BHS is a case in point. Aside from the £571m pension deficit that proved an insurmountable hurdle for prospective buyers, the truth is that BHS hadn’t turned a profit in years. They had neglected a proper rethink of their strategy and proposition until too late in the game, failed to invest in the omnichannel experience, slashed marketing budgets and paid the price.

While systemic change may be the only option left open to some organisations, those who aren’t yet at crisis point would be wise to start experimenting with more focused ways to make continuous improvements.

The two clocks

At BrandCap we help clients across a broad range of sectors to adapt their businesses – and the brands at the heart of them – to the changing world. Brand adaptation works at two speeds:

  • The slow clock of strategy: Revisiting the big picture idea that guides the business to make sure it still resonates with the target market.
  • The fast clock of tactics: In parallel, investing in the creation of new revenue and loyalty driving products, services and experiences that people will want to try and recommend to others.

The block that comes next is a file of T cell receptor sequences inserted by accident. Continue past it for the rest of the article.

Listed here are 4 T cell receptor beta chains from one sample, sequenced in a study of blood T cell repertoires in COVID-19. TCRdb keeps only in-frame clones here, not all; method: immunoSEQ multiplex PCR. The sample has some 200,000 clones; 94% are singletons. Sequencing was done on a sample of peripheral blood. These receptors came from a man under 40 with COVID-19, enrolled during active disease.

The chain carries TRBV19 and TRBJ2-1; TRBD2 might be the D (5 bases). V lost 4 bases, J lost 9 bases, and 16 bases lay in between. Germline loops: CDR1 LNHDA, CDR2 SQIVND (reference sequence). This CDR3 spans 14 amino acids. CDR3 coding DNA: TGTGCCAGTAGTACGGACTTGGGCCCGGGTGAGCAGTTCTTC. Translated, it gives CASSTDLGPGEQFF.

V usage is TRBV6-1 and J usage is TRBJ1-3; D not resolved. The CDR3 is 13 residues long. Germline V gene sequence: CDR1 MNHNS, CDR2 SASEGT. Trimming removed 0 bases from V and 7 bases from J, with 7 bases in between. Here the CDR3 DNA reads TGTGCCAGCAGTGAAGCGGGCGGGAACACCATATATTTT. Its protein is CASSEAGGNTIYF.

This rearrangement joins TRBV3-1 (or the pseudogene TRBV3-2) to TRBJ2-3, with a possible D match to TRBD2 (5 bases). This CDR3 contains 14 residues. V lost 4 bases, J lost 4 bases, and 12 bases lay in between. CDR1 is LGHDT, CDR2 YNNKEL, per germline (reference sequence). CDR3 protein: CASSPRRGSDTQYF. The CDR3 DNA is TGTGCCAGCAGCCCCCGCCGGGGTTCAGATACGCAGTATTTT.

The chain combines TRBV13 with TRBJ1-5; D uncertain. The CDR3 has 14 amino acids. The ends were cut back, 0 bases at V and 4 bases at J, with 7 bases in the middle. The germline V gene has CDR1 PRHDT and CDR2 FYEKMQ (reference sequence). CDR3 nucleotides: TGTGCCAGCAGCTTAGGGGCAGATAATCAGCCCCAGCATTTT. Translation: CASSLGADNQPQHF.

Here is a recent example of a client we worked with that shows this approach in action.

Example: Budgens (UK grocery retailer)

Back in 2014 Budgens – the UK-based grocery retailer formerly owned by Musgrave – was in turnaround. Sales were slow and profitability suffering. The management team had a clear goal: move the brand’s market position out of the crowded middle ground by appealing to a more affluent customer. They needed to understand if this was feasible, and what change might look like in practice.

At the time the UK grocery retail market was being profoundly restructured – they knew they had no time to lose. With a renewed sense of urgency the new MD decided not to allow the business to dictate the pace of change but instead pushed for progress in a very tight timeframe, his hope being that increased pressure would generate more decisive action and creative solutions. He was right. In just a few short months a cross-functional team delivered a radical plan that began with a rapid insight, customer segmentation and rebranding process and ended with a series of trial stores being launched in three locations.

An initial quick and dirty research study – qualitative and quantitative – was conclusive: their stores were in more affluent catchment areas but shoppers were suffering from what they called ‘mission myopia’, only buying what they came in for. The average spend was some way below the industry average and yet the research suggested they were open to being inspired. What’s more, many of their stores served small local communities where word of mouth counts for a lot. There was a very real opportunity to spread momentum quickly if they could start making precise changes to key aspects of the customer experience.

Based on these insights they defined a few key performance indicators. Aside from improving overall sales and margin, it made sense that the needles they decided to move were average basket size and NPS. This gave us the starting point for renewing the brand.